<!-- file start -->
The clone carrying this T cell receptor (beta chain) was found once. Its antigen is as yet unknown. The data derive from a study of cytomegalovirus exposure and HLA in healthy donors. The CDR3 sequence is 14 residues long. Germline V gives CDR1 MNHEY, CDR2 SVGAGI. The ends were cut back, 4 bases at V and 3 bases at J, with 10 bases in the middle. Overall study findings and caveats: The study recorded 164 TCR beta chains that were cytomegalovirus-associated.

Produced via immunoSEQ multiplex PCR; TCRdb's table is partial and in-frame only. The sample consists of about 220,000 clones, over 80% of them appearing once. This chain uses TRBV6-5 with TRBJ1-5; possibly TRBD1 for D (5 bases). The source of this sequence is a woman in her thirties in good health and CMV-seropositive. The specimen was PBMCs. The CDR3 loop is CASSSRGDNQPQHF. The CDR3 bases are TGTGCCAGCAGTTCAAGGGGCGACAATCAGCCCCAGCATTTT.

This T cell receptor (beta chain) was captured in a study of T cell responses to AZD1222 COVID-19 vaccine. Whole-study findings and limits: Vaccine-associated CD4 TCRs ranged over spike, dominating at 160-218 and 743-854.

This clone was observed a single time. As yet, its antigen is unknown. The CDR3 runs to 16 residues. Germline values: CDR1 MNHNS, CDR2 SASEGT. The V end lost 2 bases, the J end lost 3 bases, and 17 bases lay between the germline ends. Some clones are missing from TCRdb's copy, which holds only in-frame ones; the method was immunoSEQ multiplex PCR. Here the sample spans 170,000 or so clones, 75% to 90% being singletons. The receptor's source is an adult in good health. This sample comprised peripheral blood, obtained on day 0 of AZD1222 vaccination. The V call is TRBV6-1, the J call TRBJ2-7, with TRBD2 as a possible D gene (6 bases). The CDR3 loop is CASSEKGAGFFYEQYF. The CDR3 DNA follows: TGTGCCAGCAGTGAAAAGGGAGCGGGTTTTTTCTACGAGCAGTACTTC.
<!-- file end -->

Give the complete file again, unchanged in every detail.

The clone carrying this T cell receptor (beta chain) was found once. Its antigen is as yet unknown. The data derive from a study of cytomegalovirus exposure and HLA in healthy donors. The CDR3 sequence is 14 residues long. Germline V gives CDR1 MNHEY, CDR2 SVGAGI. The ends were cut back, 4 bases at V and 3 bases at J, with 10 bases in the middle. Overall study findings and caveats: The study recorded 164 TCR beta chains that were cytomegalovirus-associated.

Produced via immunoSEQ multiplex PCR; TCRdb's table is partial and in-frame only. The sample consists of about 220,000 clones, over 80% of them appearing once. This chain uses TRBV6-5 with TRBJ1-5; possibly TRBD1 for D (5 bases). The source of this sequence is a woman in her thirties in good health and CMV-seropositive. The specimen was PBMCs. The CDR3 loop is CASSSRGDNQPQHF. The CDR3 bases are TGTGCCAGCAGTTCAAGGGGCGACAATCAGCCCCAGCATTTT.

This T cell receptor (beta chain) was captured in a study of T cell responses to AZD1222 COVID-19 vaccine. Whole-study findings and limits: Vaccine-associated CD4 TCRs ranged over spike, dominating at 160-218 and 743-854.

This clone was observed a single time. As yet, its antigen is unknown. The CDR3 runs to 16 residues. Germline values: CDR1 MNHNS, CDR2 SASEGT. The V end lost 2 bases, the J end lost 3 bases, and 17 bases lay between the germline ends. Some clones are missing from TCRdb's copy, which holds only in-frame ones; the method was immunoSEQ multiplex PCR. Here the sample spans 170,000 or so clones, 75% to 90% being singletons. The receptor's source is an adult in good health. This sample comprised peripheral blood, obtained on day 0 of AZD1222 vaccination. The V call is TRBV6-1, the J call TRBJ2-7, with TRBD2 as a possible D gene (6 bases). The CDR3 loop is CASSEKGAGFFYEQYF. The CDR3 DNA follows: TGTGCCAGCAGTGAAAAGGGAGCGGGTTTTTTCTACGAGCAGTACTTC.